I like the idea of carrying some useful data around with me wherever I go, and with USB keys getting smaller and smaller it's quite possible to get ones that will fit on your keychain.
With this in mind, I bought a SanDisk Cruzer Force with a metal casing in late 2013. The metal body of the USB key was good because it meant that I didn't need to worry about it in my pocket along with keys and whatever other crap I had in there at the time.
Sadly, in early January the actual USB PCB came loose in my pocket and came away from the casing, it still worked but without the case it needed to be supported by some card or a piece of plastic to read in a PC.
So I decided to 3D print a new case!
Using Google Sketchup, I designed a small USB 'shim' which was desinged to precisely fit the USB PCB that had come loose, and replace the old, slightly bulky casing.
My design needed to be:
- Functional: It needed to fit into a USB socket, and make provide the USB PCB with physical connection to the contacts on the recepticle.
- Rugged: It was going to live in my pocket with my keys (metal)
- As small as possible: I don't like having a bulky keyring
Having recently discovered that Shapeways had begun printing in metal, I took the opportunity to give the process a go.
The first design, pictures to the right was functional, just.
It fit the USB PCB after a small amount of filing, and when I plugged it into a PC's USB socket, it would register as a flash drive. Unfortunately, because of the metal 'lip' at the front of the device, it would momentarily short out the 5V and GND pins on a USB connector.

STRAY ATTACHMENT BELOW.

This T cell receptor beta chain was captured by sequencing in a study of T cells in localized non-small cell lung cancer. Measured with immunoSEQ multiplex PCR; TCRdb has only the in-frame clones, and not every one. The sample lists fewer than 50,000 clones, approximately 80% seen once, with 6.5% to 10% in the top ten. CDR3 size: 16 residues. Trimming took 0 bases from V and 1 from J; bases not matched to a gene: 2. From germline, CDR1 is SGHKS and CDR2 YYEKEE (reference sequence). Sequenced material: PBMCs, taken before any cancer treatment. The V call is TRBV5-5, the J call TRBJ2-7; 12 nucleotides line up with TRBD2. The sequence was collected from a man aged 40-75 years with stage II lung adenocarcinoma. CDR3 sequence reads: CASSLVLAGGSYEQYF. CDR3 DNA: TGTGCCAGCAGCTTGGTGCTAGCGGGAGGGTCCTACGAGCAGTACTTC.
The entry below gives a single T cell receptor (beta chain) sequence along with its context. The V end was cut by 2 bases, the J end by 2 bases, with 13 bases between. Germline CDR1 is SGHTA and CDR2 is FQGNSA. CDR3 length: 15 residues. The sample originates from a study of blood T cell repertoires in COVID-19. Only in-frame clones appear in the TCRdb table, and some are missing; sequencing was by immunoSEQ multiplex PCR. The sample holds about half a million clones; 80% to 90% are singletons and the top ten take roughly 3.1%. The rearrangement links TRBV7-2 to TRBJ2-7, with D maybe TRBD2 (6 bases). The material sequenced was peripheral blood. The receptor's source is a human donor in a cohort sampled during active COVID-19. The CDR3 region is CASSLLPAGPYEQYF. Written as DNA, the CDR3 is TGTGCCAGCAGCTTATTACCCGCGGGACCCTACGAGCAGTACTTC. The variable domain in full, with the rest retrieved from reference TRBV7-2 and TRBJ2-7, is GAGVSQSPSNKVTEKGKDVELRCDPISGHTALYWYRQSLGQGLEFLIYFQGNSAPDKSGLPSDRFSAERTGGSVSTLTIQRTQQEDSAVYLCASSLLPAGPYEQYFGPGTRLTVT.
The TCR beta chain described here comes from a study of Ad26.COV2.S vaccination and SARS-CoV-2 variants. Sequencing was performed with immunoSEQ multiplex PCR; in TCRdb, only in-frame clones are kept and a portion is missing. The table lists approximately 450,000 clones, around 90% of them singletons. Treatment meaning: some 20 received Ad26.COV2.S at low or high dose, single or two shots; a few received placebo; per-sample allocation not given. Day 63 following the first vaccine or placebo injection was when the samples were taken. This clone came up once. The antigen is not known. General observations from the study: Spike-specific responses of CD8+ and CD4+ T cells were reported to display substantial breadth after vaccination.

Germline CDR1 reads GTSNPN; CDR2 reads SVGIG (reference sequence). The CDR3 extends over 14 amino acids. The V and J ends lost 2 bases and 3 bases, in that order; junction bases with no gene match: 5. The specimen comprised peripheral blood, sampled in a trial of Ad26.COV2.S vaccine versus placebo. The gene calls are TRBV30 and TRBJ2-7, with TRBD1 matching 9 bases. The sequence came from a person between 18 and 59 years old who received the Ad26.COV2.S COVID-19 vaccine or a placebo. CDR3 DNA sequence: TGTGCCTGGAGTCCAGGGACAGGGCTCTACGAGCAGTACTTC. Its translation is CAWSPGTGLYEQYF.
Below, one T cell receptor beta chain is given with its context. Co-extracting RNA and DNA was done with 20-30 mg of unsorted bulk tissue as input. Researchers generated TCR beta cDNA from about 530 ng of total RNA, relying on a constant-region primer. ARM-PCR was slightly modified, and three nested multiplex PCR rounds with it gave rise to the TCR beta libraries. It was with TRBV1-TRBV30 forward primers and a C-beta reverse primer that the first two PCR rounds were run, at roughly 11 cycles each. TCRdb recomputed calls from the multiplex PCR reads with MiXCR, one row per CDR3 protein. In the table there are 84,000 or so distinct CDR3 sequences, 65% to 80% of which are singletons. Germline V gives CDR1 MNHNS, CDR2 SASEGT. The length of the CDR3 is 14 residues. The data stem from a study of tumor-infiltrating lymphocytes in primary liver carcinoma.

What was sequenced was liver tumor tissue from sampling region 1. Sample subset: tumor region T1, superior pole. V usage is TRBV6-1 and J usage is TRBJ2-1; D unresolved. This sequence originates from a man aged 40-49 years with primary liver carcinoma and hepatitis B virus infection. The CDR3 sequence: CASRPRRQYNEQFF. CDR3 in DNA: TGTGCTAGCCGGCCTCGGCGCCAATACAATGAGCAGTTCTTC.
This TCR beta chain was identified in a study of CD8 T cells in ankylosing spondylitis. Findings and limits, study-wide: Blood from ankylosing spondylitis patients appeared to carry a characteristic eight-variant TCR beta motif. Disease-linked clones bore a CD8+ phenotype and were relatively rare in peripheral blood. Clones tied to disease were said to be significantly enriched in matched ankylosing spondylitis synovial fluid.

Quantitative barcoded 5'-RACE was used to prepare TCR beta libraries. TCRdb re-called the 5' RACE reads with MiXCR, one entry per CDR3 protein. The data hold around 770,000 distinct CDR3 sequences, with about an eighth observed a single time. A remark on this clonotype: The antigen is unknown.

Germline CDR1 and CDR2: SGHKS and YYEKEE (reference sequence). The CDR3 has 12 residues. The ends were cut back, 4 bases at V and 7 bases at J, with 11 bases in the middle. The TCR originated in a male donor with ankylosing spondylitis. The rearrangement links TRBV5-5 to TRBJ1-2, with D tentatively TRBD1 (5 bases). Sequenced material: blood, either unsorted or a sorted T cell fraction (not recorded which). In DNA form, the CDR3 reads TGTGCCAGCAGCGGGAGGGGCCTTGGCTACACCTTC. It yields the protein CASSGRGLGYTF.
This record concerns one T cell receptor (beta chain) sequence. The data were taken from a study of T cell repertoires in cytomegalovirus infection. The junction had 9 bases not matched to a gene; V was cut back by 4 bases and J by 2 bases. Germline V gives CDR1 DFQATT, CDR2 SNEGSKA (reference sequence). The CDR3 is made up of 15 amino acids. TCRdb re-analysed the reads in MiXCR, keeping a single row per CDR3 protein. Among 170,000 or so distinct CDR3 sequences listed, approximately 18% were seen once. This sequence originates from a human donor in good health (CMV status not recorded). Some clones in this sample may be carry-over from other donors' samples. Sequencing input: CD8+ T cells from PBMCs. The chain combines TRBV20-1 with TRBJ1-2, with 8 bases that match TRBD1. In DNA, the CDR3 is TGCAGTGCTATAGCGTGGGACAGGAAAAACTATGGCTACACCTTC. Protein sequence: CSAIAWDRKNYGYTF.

While some PCs can handle this momentary short circuit and will just give you a warning, others are not so forgiving and will immediately power off as a safety precaution.
In addition to this fault, the device can be inserted upside down, which would also short circuit the USB device, albeit more permanentlty. It's not likely that this would cause any real harm in most devices, but it's hardly ideal.
To address the problems of the first design, a few changes were made.
- The indentations on the underside of the keyring were pushed through to make small holes.
This allows the USB PCB to be removed if it comes faulty or a larger chip becomes available.
- Small 'horns' were added to the front of the design.
This prevents accidental reverse insertion, while minimizing the volume added to the print to keep costs low.
- The front lip of the device was lowered.
This still keeps the chip in place, but avoids instantaneous short circuits between the power rails of the USB connector while inserting the device.
- The width of the 'tray' was expanded ever so slightly to allow the USB chip to fit in without needing to sand/file it down.
As a result, the chip may need a dab of some kind of adhesive to keep it from falling out, but I'd rather that than have to sand down the PCB. Variations in printing may also be at work here.